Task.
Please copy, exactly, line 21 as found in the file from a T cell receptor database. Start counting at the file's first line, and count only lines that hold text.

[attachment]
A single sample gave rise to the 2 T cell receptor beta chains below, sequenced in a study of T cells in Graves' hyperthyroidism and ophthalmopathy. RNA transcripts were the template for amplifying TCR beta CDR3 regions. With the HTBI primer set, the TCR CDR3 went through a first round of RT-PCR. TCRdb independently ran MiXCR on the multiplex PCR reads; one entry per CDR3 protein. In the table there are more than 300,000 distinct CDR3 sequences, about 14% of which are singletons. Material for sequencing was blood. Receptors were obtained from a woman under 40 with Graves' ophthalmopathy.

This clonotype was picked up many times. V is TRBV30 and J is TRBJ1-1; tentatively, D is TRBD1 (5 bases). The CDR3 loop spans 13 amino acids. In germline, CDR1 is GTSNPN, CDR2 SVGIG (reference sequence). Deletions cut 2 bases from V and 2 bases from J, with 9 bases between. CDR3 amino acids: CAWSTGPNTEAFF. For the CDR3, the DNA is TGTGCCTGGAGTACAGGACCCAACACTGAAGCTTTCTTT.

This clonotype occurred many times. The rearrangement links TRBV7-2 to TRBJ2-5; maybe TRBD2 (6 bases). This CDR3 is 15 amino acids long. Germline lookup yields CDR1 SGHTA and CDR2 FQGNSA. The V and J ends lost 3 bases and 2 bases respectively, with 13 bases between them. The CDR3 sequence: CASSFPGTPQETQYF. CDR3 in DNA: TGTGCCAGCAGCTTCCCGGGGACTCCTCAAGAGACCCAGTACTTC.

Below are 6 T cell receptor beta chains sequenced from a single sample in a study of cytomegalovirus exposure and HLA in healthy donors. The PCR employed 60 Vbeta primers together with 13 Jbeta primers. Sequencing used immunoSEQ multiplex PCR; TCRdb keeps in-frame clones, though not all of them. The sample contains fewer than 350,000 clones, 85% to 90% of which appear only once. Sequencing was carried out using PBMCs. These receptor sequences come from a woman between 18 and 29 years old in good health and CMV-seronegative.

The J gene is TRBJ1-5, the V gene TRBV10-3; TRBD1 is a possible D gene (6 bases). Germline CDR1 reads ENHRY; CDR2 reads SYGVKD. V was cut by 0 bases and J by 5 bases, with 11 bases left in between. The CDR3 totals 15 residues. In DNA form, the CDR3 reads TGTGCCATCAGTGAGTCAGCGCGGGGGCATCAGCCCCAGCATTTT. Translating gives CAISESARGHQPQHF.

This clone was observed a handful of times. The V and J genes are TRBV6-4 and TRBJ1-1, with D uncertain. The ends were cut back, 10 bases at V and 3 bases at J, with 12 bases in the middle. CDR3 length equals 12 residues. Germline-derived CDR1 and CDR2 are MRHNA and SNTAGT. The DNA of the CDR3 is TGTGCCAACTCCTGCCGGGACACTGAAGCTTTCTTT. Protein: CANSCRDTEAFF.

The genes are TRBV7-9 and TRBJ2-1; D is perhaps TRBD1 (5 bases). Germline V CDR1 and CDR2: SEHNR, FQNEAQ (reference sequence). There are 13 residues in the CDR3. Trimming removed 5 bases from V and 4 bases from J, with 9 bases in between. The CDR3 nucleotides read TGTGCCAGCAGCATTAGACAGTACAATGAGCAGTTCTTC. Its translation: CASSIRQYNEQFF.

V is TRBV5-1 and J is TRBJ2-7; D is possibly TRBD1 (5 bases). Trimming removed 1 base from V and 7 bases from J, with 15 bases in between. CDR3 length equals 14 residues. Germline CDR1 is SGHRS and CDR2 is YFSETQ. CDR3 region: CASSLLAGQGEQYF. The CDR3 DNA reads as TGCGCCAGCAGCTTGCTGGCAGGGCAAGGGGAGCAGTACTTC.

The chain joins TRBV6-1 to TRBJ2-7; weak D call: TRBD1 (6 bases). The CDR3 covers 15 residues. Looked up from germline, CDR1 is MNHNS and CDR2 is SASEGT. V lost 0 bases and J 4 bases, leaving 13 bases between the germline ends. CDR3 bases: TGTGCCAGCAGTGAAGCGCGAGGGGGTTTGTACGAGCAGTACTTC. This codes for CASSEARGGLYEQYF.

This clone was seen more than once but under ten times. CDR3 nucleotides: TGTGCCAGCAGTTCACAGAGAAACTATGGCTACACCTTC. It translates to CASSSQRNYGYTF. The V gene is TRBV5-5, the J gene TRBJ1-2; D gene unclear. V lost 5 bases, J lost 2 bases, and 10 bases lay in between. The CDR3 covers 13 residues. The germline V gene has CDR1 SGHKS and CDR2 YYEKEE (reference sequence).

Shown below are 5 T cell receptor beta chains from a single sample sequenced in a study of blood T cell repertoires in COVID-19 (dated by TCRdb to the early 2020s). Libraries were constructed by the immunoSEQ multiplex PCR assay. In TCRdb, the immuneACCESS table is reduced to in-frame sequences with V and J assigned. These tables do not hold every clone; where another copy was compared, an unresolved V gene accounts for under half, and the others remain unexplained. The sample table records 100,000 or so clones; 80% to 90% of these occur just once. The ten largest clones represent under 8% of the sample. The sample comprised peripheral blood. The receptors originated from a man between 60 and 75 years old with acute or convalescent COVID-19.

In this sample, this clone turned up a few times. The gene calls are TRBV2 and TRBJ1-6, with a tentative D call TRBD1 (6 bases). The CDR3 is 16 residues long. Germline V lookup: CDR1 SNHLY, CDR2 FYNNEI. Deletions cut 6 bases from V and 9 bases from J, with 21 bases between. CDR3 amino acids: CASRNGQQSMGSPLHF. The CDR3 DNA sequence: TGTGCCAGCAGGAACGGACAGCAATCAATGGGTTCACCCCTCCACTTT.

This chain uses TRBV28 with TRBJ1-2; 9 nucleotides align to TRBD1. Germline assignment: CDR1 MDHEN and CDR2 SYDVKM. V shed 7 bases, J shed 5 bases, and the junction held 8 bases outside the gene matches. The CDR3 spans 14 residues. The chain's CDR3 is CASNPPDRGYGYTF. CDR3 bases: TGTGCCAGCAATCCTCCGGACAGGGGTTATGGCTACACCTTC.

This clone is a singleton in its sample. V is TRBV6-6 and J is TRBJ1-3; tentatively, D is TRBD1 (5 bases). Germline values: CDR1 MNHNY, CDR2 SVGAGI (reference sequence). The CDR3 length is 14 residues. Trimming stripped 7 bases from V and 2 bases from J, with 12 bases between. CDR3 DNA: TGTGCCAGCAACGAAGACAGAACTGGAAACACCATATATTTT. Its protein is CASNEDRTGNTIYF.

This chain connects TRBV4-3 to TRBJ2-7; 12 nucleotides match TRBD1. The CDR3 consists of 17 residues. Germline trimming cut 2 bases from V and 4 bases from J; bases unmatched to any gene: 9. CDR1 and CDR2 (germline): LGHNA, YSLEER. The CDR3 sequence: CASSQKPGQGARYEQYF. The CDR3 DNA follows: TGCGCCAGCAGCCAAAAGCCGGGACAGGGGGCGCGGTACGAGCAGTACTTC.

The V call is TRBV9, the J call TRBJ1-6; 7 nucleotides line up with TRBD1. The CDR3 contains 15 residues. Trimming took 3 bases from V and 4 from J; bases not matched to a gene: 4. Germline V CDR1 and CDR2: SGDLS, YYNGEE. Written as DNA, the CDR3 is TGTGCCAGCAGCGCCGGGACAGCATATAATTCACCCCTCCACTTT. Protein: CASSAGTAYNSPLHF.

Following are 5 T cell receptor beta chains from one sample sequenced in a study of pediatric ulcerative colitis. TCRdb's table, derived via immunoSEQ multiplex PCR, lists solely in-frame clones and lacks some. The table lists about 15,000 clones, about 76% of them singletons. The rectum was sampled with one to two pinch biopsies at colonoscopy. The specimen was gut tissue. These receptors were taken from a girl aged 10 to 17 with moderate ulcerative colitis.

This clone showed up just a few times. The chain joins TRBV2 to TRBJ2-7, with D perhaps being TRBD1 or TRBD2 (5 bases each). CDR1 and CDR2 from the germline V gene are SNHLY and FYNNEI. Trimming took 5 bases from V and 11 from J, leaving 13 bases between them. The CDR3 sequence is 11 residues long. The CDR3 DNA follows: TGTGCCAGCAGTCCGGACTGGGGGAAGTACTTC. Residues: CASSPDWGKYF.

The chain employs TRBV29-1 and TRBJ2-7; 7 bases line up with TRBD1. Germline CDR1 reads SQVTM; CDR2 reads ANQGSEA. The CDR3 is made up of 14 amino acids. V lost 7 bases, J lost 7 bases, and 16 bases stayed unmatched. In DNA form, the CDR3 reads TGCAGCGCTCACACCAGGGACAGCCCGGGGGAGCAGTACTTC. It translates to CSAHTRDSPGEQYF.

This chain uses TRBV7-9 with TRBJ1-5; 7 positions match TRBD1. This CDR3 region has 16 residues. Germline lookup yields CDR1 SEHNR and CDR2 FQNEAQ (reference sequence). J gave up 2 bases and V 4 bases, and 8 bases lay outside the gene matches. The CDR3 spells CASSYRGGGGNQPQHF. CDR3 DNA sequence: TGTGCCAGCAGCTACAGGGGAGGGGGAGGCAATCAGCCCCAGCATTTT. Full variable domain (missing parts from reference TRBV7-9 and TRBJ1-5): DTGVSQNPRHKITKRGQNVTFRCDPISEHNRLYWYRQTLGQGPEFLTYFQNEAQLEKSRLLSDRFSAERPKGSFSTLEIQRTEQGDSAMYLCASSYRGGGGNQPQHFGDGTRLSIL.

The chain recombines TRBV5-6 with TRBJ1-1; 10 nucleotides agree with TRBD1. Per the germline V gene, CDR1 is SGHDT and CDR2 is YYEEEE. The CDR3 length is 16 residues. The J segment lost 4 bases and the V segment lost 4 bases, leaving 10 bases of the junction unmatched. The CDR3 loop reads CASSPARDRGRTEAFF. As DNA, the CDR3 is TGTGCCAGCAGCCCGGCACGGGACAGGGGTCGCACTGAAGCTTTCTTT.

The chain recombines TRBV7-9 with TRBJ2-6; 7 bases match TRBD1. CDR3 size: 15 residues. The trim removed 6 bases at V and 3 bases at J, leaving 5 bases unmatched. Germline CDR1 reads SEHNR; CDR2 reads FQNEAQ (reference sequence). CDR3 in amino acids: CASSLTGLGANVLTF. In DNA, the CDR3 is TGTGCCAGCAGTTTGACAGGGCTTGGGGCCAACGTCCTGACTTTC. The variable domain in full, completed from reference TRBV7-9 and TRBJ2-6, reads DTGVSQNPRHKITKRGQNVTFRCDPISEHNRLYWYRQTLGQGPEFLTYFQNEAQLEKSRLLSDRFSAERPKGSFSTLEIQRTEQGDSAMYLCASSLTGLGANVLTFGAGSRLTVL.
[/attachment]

The chain recombines TRBV5-6 with TRBJ1-1; 10 nucleotides agree with TRBD1. Per the germline V gene, CDR1 is SGHDT and CDR2 is YYEEEE. The CDR3 length is 16 residues. The J segment lost 4 bases and the V segment lost 4 bases, leaving 10 bases of the junction unmatched. The CDR3 loop reads CASSPARDRGRTEAFF. As DNA, the CDR3 is TGTGCCAGCAGCCCGGCACGGGACAGGGGTCGCACTGAAGCTTTCTTT.